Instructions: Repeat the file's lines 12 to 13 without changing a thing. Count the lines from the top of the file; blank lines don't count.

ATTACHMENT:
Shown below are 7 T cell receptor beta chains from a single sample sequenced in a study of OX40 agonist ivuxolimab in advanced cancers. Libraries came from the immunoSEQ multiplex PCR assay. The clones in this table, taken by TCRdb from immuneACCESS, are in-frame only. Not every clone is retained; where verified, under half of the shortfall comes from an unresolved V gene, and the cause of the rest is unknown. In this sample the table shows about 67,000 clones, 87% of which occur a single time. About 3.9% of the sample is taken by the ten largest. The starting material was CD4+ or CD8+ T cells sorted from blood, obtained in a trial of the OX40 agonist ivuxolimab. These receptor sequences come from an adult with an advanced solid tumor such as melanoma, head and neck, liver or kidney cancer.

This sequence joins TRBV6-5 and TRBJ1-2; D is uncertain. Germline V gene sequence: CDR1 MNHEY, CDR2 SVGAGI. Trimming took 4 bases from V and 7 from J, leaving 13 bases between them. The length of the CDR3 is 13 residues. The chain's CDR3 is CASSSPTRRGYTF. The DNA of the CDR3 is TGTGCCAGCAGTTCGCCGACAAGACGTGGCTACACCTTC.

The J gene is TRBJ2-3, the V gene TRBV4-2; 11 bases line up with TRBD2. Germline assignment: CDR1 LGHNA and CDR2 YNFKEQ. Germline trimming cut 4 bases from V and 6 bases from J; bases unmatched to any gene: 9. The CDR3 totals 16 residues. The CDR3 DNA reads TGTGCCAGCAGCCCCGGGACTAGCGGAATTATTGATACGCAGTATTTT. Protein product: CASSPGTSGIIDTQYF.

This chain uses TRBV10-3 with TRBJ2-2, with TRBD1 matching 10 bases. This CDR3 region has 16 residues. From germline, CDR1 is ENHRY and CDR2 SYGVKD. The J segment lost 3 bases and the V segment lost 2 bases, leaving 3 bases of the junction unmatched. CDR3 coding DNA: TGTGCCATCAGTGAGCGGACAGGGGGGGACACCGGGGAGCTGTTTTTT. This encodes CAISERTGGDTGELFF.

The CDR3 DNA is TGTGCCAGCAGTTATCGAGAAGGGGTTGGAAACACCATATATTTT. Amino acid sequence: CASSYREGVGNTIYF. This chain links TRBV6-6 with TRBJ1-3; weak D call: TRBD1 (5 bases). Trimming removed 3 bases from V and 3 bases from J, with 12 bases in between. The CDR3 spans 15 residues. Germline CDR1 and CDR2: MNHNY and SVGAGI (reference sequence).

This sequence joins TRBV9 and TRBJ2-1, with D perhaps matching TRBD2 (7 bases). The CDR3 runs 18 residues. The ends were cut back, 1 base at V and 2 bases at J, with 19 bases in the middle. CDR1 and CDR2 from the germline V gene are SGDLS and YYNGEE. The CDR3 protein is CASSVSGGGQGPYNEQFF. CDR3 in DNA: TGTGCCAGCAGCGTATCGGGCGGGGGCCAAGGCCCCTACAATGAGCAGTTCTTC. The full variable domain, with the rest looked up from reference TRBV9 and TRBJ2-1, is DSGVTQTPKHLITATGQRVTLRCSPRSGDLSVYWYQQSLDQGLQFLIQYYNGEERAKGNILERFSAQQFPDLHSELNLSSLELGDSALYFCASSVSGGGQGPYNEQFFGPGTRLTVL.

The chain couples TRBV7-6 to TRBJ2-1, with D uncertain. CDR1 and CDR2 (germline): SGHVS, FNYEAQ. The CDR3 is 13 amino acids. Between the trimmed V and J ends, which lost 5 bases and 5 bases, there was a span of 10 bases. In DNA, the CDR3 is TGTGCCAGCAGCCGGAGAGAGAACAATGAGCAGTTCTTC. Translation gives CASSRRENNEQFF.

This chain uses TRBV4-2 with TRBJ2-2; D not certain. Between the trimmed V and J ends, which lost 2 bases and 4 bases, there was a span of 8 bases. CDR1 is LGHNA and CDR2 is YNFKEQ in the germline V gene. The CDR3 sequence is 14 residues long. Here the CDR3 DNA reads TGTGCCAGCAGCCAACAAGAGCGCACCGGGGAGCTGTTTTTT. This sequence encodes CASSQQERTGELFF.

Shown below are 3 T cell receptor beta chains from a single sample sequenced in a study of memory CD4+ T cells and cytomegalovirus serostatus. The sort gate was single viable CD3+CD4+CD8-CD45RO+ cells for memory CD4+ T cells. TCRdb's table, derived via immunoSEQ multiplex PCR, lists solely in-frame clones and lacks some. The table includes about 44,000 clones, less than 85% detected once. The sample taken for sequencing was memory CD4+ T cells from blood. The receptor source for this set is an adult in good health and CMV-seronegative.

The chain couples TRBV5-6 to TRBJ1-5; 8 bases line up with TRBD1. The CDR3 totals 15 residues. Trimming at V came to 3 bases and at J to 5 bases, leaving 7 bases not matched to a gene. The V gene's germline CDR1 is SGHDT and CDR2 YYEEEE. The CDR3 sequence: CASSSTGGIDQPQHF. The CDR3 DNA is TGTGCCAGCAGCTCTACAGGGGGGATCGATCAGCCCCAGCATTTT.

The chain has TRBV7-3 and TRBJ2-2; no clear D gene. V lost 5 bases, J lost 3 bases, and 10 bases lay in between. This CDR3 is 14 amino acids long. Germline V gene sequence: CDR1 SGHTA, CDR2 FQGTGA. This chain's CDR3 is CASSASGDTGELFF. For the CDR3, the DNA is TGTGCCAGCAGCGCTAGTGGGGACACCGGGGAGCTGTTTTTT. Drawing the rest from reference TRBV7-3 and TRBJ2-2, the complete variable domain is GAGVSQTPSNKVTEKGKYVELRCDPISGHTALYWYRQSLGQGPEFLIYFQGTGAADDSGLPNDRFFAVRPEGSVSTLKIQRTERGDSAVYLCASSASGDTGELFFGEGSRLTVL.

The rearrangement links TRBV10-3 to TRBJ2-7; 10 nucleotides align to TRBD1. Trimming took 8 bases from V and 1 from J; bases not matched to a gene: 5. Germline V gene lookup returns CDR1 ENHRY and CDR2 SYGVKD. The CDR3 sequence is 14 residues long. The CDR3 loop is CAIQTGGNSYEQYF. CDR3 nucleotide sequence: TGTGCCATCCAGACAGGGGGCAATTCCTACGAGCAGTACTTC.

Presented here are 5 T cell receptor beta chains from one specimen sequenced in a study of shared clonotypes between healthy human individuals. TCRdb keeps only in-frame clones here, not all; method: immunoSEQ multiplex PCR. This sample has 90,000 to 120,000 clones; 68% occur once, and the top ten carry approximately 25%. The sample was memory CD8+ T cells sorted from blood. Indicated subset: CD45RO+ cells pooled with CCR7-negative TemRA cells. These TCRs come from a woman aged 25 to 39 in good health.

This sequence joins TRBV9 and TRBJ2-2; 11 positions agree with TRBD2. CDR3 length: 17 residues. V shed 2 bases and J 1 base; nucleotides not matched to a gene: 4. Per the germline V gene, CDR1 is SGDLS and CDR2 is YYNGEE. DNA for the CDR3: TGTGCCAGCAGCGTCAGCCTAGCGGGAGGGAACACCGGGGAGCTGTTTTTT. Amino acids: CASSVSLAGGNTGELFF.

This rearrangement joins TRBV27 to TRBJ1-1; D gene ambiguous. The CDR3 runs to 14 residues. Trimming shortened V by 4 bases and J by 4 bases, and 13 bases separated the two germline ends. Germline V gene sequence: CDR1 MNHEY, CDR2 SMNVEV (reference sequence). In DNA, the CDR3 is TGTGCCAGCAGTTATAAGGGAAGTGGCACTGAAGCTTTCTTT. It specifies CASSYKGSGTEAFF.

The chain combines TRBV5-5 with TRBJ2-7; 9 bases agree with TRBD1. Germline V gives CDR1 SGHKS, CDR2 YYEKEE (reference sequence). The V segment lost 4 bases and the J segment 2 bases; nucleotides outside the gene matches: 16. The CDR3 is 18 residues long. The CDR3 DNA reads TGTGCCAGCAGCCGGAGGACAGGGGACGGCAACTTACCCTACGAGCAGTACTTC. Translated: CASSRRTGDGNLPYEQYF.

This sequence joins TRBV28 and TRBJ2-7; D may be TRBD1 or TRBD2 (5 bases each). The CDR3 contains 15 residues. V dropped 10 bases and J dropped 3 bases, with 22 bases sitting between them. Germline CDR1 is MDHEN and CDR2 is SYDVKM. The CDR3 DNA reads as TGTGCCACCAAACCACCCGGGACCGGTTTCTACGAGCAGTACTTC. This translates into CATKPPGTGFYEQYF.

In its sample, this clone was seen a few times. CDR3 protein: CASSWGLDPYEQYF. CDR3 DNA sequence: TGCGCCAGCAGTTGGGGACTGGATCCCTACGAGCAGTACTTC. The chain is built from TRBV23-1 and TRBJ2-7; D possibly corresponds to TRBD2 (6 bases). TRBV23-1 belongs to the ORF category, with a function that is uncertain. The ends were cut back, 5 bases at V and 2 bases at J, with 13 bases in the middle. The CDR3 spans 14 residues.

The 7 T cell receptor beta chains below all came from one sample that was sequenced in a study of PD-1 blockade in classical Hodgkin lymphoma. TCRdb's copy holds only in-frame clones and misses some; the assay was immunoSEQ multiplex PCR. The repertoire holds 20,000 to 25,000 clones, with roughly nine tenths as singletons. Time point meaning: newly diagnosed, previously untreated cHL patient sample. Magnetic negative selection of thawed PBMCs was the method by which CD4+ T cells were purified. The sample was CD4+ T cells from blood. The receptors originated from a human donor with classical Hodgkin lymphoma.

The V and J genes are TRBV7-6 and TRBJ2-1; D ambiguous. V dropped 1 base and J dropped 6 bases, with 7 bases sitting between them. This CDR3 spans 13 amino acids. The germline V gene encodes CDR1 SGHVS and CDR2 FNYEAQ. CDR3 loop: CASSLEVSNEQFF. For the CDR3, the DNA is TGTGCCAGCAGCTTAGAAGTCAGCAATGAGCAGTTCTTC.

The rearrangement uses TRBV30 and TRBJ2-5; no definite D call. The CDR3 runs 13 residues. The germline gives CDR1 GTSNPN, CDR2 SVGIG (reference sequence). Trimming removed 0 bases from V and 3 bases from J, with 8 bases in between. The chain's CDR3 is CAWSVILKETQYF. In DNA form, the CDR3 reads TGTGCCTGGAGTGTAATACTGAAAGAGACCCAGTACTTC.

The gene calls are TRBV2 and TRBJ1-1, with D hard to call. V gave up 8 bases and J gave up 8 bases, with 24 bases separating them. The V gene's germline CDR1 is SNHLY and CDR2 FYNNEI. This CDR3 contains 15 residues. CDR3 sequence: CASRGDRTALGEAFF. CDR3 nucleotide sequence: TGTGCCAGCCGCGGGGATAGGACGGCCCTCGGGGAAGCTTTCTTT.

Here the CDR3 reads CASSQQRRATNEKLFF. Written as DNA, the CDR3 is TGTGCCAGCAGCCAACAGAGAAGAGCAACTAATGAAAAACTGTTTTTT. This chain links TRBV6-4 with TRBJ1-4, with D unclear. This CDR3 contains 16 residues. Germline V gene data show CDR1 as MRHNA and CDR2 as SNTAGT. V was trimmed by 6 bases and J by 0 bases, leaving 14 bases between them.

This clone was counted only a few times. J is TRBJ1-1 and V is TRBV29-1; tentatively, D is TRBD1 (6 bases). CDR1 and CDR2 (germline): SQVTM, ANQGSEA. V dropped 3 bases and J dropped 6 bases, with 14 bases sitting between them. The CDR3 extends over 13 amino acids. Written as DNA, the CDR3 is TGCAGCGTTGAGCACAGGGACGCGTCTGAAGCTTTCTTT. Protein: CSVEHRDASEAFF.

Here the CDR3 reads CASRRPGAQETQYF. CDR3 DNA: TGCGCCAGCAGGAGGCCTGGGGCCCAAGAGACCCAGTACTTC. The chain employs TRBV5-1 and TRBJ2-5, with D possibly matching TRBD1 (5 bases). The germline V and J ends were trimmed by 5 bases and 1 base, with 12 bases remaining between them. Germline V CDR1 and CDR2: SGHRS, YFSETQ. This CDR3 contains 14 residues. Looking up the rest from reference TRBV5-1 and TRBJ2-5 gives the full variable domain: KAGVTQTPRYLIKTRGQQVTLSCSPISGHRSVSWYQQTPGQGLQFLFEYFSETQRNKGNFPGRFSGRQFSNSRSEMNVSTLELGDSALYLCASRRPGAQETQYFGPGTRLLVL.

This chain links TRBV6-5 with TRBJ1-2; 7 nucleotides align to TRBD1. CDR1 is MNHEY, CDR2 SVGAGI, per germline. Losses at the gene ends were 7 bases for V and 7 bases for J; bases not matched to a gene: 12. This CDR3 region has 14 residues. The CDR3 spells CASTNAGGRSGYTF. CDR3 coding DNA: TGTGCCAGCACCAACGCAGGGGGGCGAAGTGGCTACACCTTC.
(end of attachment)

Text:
The rearrangement links TRBV10-3 to TRBJ2-7; 10 nucleotides align to TRBD1. Trimming took 8 bases from V and 1 from J; bases not matched to a gene: 5. Germline V gene lookup returns CDR1 ENHRY and CDR2 SYGVKD. The CDR3 sequence is 14 residues long. The CDR3 loop is CAIQTGGNSYEQYF. CDR3 nucleotide sequence: TGTGCCATCCAGACAGGGGGCAATTCCTACGAGCAGTACTTC.

Presented here are 5 T cell receptor beta chains from one specimen sequenced in a study of shared clonotypes between healthy human individuals. TCRdb keeps only in-frame clones here, not all; method: immunoSEQ multiplex PCR. This sample has 90,000 to 120,000 clones; 68% occur once, and the top ten carry approximately 25%. The sample was memory CD8+ T cells sorted from blood. Indicated subset: CD45RO+ cells pooled with CCR7-negative TemRA cells. These TCRs come from a woman aged 25 to 39 in good health.